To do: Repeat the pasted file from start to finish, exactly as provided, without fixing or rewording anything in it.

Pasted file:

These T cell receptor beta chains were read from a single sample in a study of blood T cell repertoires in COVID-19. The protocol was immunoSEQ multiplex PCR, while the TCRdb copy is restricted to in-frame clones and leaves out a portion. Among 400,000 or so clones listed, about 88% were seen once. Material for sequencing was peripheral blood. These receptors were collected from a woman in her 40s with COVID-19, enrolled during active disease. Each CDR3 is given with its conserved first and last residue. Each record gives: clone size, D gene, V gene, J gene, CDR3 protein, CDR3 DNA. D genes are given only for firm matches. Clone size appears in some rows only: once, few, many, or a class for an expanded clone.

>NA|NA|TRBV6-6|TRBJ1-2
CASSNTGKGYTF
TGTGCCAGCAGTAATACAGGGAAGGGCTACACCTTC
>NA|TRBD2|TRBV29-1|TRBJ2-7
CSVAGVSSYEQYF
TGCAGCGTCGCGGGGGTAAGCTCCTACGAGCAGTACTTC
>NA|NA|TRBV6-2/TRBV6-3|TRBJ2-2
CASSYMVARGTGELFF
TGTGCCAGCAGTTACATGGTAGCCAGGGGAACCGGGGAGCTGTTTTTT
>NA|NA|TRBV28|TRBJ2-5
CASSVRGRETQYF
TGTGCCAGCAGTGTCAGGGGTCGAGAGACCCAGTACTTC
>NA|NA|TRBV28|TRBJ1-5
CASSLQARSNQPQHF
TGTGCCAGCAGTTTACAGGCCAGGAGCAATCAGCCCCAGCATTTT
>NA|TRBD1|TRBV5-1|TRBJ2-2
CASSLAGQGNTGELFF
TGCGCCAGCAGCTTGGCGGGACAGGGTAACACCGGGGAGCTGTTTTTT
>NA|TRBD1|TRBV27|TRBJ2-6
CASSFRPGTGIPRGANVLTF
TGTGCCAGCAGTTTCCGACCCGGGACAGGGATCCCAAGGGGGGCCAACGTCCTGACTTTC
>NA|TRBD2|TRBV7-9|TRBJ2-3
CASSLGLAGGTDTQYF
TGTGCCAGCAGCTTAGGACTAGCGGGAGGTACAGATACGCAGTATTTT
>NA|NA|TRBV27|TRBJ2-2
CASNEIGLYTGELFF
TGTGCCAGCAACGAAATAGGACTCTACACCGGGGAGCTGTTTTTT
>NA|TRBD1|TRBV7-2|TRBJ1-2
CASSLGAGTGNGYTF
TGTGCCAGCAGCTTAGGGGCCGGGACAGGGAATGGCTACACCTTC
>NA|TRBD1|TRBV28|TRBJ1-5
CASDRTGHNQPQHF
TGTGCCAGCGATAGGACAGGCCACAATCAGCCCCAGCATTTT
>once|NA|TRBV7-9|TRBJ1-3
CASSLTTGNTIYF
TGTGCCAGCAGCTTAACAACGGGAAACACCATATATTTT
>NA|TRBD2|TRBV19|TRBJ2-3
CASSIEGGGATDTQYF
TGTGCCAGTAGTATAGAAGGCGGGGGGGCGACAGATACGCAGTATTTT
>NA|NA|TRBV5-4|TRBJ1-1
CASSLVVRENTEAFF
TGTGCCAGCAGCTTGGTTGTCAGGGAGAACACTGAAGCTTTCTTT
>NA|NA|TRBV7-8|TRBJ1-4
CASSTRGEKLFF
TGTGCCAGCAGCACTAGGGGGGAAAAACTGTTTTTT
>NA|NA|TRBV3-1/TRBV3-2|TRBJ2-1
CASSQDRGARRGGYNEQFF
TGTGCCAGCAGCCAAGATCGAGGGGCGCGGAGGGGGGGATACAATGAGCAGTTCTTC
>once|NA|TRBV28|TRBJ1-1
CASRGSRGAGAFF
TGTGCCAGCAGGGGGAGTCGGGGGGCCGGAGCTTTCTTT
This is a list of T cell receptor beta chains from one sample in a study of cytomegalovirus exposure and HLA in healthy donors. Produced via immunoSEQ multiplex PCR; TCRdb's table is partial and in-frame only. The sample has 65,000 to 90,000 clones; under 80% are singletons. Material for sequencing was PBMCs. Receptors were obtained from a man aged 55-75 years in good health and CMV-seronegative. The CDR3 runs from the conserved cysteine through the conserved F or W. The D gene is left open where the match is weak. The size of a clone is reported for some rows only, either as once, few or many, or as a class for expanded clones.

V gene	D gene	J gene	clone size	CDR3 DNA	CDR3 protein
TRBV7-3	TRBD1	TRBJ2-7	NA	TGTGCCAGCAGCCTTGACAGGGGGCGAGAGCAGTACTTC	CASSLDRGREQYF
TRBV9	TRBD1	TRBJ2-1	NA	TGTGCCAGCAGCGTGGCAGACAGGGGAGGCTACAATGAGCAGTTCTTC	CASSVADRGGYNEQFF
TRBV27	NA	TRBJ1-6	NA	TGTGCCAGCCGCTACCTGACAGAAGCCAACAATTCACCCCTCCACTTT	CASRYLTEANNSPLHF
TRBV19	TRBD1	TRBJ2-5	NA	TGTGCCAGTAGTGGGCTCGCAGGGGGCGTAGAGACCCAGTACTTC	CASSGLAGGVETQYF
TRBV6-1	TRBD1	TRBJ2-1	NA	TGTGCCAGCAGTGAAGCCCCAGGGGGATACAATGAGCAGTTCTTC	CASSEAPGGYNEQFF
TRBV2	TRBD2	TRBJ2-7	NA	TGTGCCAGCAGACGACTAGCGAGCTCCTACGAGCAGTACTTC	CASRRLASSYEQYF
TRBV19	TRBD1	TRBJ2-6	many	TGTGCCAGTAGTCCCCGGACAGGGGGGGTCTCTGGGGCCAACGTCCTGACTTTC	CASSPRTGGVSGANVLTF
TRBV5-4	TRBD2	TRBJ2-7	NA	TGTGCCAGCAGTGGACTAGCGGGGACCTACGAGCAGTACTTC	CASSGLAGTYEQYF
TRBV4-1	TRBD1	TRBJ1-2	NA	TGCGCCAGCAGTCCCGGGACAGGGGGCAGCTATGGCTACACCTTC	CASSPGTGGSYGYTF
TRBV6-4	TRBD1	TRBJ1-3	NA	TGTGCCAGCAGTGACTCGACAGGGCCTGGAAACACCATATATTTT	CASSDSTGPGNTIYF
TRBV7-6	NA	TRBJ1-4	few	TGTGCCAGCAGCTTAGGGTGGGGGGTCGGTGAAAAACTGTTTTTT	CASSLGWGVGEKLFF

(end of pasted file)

These T cell receptor beta chains were read from a single sample in a study of blood T cell repertoires in COVID-19. The protocol was immunoSEQ multiplex PCR, while the TCRdb copy is restricted to in-frame clones and leaves out a portion. Among 400,000 or so clones listed, about 88% were seen once. Material for sequencing was peripheral blood. These receptors were collected from a woman in her 40s with COVID-19, enrolled during active disease. Each CDR3 is given with its conserved first and last residue. Each record gives: clone size, D gene, V gene, J gene, CDR3 protein, CDR3 DNA. D genes are given only for firm matches. Clone size appears in some rows only: once, few, many, or a class for an expanded clone.

>NA|NA|TRBV6-6|TRBJ1-2
CASSNTGKGYTF
TGTGCCAGCAGTAATACAGGGAAGGGCTACACCTTC
>NA|TRBD2|TRBV29-1|TRBJ2-7
CSVAGVSSYEQYF
TGCAGCGTCGCGGGGGTAAGCTCCTACGAGCAGTACTTC
>NA|NA|TRBV6-2/TRBV6-3|TRBJ2-2
CASSYMVARGTGELFF
TGTGCCAGCAGTTACATGGTAGCCAGGGGAACCGGGGAGCTGTTTTTT
>NA|NA|TRBV28|TRBJ2-5
CASSVRGRETQYF
TGTGCCAGCAGTGTCAGGGGTCGAGAGACCCAGTACTTC
>NA|NA|TRBV28|TRBJ1-5
CASSLQARSNQPQHF
TGTGCCAGCAGTTTACAGGCCAGGAGCAATCAGCCCCAGCATTTT
>NA|TRBD1|TRBV5-1|TRBJ2-2
CASSLAGQGNTGELFF
TGCGCCAGCAGCTTGGCGGGACAGGGTAACACCGGGGAGCTGTTTTTT
>NA|TRBD1|TRBV27|TRBJ2-6
CASSFRPGTGIPRGANVLTF
TGTGCCAGCAGTTTCCGACCCGGGACAGGGATCCCAAGGGGGGCCAACGTCCTGACTTTC
>NA|TRBD2|TRBV7-9|TRBJ2-3
CASSLGLAGGTDTQYF
TGTGCCAGCAGCTTAGGACTAGCGGGAGGTACAGATACGCAGTATTTT
>NA|NA|TRBV27|TRBJ2-2
CASNEIGLYTGELFF
TGTGCCAGCAACGAAATAGGACTCTACACCGGGGAGCTGTTTTTT
>NA|TRBD1|TRBV7-2|TRBJ1-2
CASSLGAGTGNGYTF
TGTGCCAGCAGCTTAGGGGCCGGGACAGGGAATGGCTACACCTTC
>NA|TRBD1|TRBV28|TRBJ1-5
CASDRTGHNQPQHF
TGTGCCAGCGATAGGACAGGCCACAATCAGCCCCAGCATTTT
>once|NA|TRBV7-9|TRBJ1-3
CASSLTTGNTIYF
TGTGCCAGCAGCTTAACAACGGGAAACACCATATATTTT
>NA|TRBD2|TRBV19|TRBJ2-3
CASSIEGGGATDTQYF
TGTGCCAGTAGTATAGAAGGCGGGGGGGCGACAGATACGCAGTATTTT
>NA|NA|TRBV5-4|TRBJ1-1
CASSLVVRENTEAFF
TGTGCCAGCAGCTTGGTTGTCAGGGAGAACACTGAAGCTTTCTTT
>NA|NA|TRBV7-8|TRBJ1-4
CASSTRGEKLFF
TGTGCCAGCAGCACTAGGGGGGAAAAACTGTTTTTT
>NA|NA|TRBV3-1/TRBV3-2|TRBJ2-1
CASSQDRGARRGGYNEQFF
TGTGCCAGCAGCCAAGATCGAGGGGCGCGGAGGGGGGGATACAATGAGCAGTTCTTC
>once|NA|TRBV28|TRBJ1-1
CASRGSRGAGAFF
TGTGCCAGCAGGGGGAGTCGGGGGGCCGGAGCTTTCTTT
This is a list of T cell receptor beta chains from one sample in a study of cytomegalovirus exposure and HLA in healthy donors. Produced via immunoSEQ multiplex PCR; TCRdb's table is partial and in-frame only. The sample has 65,000 to 90,000 clones; under 80% are singletons. Material for sequencing was PBMCs. Receptors were obtained from a man aged 55-75 years in good health and CMV-seronegative. The CDR3 runs from the conserved cysteine through the conserved F or W. The D gene is left open where the match is weak. The size of a clone is reported for some rows only, either as once, few or many, or as a class for expanded clones.

V gene	D gene	J gene	clone size	CDR3 DNA	CDR3 protein
TRBV7-3	TRBD1	TRBJ2-7	NA	TGTGCCAGCAGCCTTGACAGGGGGCGAGAGCAGTACTTC	CASSLDRGREQYF
TRBV9	TRBD1	TRBJ2-1	NA	TGTGCCAGCAGCGTGGCAGACAGGGGAGGCTACAATGAGCAGTTCTTC	CASSVADRGGYNEQFF
TRBV27	NA	TRBJ1-6	NA	TGTGCCAGCCGCTACCTGACAGAAGCCAACAATTCACCCCTCCACTTT	CASRYLTEANNSPLHF
TRBV19	TRBD1	TRBJ2-5	NA	TGTGCCAGTAGTGGGCTCGCAGGGGGCGTAGAGACCCAGTACTTC	CASSGLAGGVETQYF
TRBV6-1	TRBD1	TRBJ2-1	NA	TGTGCCAGCAGTGAAGCCCCAGGGGGATACAATGAGCAGTTCTTC	CASSEAPGGYNEQFF
TRBV2	TRBD2	TRBJ2-7	NA	TGTGCCAGCAGACGACTAGCGAGCTCCTACGAGCAGTACTTC	CASRRLASSYEQYF
TRBV19	TRBD1	TRBJ2-6	many	TGTGCCAGTAGTCCCCGGACAGGGGGGGTCTCTGGGGCCAACGTCCTGACTTTC	CASSPRTGGVSGANVLTF
TRBV5-4	TRBD2	TRBJ2-7	NA	TGTGCCAGCAGTGGACTAGCGGGGACCTACGAGCAGTACTTC	CASSGLAGTYEQYF
TRBV4-1	TRBD1	TRBJ1-2	NA	TGCGCCAGCAGTCCCGGGACAGGGGGCAGCTATGGCTACACCTTC	CASSPGTGGSYGYTF
TRBV6-4	TRBD1	TRBJ1-3	NA	TGTGCCAGCAGTGACTCGACAGGGCCTGGAAACACCATATATTTT	CASSDSTGPGNTIYF
TRBV7-6	NA	TRBJ1-4	few	TGTGCCAGCAGCTTAGGGTGGGGGGTCGGTGAAAAACTGTTTTTT	CASSLGWGVGEKLFF